Estelle B. Freedman
- Stanford University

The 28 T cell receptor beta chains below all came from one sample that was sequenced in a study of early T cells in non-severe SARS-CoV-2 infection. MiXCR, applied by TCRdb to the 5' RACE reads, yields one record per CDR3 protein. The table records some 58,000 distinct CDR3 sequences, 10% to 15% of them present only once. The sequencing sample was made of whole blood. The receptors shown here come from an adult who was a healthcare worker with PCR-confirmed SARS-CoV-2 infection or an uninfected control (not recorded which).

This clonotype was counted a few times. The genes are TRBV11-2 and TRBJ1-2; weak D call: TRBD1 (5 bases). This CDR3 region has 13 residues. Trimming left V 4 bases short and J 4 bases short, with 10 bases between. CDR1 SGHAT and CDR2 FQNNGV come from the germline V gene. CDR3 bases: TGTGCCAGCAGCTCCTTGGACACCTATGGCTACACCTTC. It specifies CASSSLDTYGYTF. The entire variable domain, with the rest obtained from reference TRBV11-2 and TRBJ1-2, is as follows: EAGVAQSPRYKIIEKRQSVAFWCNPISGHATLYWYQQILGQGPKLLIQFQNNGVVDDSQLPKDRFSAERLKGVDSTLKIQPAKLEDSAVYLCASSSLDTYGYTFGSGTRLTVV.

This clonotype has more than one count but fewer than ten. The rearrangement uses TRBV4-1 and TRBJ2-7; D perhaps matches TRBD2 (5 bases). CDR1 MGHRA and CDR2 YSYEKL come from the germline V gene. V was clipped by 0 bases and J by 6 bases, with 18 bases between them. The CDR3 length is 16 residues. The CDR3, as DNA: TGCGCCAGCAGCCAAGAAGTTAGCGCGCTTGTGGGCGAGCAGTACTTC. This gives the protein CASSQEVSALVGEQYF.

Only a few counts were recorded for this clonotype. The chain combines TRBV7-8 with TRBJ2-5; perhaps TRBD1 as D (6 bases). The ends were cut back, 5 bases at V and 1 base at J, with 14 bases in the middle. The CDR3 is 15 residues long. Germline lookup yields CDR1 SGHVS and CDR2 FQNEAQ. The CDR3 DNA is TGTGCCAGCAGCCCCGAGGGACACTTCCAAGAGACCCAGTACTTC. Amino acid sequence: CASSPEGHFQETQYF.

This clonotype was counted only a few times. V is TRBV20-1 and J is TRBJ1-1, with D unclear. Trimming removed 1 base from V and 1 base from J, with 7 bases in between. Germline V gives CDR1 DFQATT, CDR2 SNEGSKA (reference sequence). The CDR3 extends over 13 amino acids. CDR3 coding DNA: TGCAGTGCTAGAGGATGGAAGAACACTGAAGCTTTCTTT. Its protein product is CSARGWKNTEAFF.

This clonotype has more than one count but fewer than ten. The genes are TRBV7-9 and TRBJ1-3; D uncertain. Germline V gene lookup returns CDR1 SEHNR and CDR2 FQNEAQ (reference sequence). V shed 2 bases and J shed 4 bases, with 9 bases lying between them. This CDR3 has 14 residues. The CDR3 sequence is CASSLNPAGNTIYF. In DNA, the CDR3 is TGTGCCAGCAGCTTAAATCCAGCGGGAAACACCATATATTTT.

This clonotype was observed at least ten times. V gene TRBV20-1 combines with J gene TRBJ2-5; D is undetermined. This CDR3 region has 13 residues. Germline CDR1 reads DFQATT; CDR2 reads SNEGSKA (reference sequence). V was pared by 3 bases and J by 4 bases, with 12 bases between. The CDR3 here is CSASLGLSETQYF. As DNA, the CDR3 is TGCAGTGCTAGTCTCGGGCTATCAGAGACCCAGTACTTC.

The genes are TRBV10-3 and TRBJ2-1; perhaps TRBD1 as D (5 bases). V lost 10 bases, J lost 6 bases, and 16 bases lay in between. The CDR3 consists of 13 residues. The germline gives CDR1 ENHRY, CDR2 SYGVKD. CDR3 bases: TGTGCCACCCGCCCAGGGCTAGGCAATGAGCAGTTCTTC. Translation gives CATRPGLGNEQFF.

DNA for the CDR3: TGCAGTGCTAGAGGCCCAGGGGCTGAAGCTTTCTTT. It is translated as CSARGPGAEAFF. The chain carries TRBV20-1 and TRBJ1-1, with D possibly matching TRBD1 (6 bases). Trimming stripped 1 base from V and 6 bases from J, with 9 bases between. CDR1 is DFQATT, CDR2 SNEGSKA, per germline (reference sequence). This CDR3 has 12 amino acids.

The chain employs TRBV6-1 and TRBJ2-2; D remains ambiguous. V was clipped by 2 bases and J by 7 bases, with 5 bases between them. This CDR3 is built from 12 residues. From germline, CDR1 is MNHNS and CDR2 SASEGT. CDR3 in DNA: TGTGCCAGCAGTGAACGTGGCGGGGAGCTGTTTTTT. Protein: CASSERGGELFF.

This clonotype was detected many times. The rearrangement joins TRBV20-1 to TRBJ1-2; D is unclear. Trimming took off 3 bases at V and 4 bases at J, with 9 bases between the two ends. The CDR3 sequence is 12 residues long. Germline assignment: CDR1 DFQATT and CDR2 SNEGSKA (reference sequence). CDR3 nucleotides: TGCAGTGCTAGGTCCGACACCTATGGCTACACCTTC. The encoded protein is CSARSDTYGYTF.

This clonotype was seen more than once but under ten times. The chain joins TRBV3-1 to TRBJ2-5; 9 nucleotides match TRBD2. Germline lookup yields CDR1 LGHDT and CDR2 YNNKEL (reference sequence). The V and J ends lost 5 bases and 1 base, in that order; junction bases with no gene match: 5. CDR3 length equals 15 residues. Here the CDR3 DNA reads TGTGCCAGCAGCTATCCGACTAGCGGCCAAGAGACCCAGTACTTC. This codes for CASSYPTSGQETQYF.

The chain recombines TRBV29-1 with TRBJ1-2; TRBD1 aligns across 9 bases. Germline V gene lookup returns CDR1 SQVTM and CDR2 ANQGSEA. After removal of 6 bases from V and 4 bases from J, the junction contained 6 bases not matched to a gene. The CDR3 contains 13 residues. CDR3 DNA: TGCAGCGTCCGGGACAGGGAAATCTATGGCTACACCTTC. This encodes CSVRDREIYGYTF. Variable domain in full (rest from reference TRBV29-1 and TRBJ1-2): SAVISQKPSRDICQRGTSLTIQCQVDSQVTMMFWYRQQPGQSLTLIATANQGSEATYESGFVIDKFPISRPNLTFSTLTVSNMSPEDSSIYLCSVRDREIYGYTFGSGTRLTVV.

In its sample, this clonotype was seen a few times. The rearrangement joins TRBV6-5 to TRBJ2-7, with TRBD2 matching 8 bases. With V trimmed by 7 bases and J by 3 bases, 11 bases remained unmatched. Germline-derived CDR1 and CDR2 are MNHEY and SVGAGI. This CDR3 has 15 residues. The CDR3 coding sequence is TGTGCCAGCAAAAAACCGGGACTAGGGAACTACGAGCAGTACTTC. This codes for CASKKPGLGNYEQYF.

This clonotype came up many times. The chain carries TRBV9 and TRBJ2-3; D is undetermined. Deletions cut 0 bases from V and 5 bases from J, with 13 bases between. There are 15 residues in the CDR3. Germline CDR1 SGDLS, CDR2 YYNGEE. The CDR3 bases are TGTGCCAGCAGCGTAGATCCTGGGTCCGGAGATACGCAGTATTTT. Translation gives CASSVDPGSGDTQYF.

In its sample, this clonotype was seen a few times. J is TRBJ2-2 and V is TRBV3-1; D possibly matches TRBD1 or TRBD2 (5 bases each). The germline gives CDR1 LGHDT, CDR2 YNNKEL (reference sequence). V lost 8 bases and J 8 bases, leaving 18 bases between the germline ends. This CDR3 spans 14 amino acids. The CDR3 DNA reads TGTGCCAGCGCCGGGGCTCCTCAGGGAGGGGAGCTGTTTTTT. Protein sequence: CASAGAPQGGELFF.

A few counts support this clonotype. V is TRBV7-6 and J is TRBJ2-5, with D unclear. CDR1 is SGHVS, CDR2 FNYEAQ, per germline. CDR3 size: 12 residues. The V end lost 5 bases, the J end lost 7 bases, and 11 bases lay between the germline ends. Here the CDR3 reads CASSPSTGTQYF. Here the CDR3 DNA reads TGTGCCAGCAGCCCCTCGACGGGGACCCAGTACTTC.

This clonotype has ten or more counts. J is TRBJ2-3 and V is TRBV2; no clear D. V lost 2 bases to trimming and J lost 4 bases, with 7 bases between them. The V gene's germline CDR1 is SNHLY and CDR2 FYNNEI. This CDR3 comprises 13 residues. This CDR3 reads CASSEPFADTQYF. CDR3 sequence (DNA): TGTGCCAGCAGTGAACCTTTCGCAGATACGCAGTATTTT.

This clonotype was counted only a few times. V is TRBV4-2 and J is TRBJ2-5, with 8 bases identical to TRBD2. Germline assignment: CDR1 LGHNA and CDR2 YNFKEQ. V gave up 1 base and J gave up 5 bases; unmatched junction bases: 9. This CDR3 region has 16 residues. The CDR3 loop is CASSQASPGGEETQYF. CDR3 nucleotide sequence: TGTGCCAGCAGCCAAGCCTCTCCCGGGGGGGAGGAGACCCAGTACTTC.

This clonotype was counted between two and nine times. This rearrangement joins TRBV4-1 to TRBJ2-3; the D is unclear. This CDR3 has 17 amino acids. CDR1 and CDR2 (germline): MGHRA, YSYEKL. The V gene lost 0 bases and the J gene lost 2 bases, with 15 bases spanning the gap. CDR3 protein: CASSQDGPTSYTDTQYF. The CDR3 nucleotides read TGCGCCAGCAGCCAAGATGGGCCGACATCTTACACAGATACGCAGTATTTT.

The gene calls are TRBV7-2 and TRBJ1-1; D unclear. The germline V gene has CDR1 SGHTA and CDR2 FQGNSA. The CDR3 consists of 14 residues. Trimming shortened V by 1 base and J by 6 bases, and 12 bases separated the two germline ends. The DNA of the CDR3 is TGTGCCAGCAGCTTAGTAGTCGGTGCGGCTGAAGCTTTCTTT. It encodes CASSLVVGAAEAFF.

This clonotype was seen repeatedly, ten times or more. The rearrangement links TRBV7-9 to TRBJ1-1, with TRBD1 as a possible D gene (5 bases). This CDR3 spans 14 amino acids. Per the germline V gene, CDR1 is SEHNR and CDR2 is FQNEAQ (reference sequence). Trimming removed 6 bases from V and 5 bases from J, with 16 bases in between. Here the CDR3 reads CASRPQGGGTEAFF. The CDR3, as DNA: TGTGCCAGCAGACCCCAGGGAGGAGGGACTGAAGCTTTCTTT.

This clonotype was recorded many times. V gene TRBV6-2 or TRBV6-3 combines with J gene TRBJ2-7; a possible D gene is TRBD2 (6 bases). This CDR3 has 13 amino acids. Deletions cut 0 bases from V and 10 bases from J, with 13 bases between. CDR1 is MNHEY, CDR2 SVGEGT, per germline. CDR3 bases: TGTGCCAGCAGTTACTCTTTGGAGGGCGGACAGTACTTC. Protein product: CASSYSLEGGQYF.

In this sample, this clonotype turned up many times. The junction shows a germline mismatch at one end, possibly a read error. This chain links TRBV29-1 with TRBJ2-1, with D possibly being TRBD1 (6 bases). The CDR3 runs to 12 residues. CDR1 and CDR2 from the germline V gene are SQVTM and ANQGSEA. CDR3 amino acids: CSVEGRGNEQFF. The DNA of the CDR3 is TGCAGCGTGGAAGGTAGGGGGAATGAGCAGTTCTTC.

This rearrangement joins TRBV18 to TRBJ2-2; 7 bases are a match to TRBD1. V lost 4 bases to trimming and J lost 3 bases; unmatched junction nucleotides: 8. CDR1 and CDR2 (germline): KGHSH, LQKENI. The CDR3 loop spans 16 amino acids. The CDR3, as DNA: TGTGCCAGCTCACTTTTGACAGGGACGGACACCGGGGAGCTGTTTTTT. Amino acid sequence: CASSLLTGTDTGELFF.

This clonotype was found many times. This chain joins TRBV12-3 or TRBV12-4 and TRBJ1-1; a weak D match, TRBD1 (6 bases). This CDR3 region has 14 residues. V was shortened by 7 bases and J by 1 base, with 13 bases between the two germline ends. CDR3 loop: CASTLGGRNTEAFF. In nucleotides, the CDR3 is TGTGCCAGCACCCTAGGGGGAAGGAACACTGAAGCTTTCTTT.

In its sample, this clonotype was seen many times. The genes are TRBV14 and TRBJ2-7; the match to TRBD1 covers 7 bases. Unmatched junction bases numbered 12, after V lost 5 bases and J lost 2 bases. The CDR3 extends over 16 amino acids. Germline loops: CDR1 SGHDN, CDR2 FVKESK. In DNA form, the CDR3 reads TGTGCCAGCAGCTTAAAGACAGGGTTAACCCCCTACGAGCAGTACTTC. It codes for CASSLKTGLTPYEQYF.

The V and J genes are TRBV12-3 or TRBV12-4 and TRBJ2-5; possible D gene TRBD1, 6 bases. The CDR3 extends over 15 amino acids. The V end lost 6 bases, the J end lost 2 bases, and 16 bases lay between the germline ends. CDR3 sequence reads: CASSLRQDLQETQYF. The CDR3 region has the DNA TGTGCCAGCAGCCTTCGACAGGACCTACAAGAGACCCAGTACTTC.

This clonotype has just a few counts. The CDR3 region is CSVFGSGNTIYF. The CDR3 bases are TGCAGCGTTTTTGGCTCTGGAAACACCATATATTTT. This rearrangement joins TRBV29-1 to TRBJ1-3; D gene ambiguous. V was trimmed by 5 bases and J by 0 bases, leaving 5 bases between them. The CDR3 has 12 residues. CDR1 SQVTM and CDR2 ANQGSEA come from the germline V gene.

This study argues that contestations over sexual violence helped shape the meaning of citizenship for both women and African Americans from the end of Reconstruction to the post-World War II civil rights campaign. The study explores strategies to defend women’s right to refuse sexual consent, the white supremacist demonization of black men as natural rapists who were incapable of the self-control required of citizens, and the civil rights campaigns that opposed lynching and defended black men accused of rape. It draws on sources ranging from popular and medical accounts of rape, state and federal laws and appellate court decisions, and the political discourses within women’s rights, white supremacist, and racial justice movements.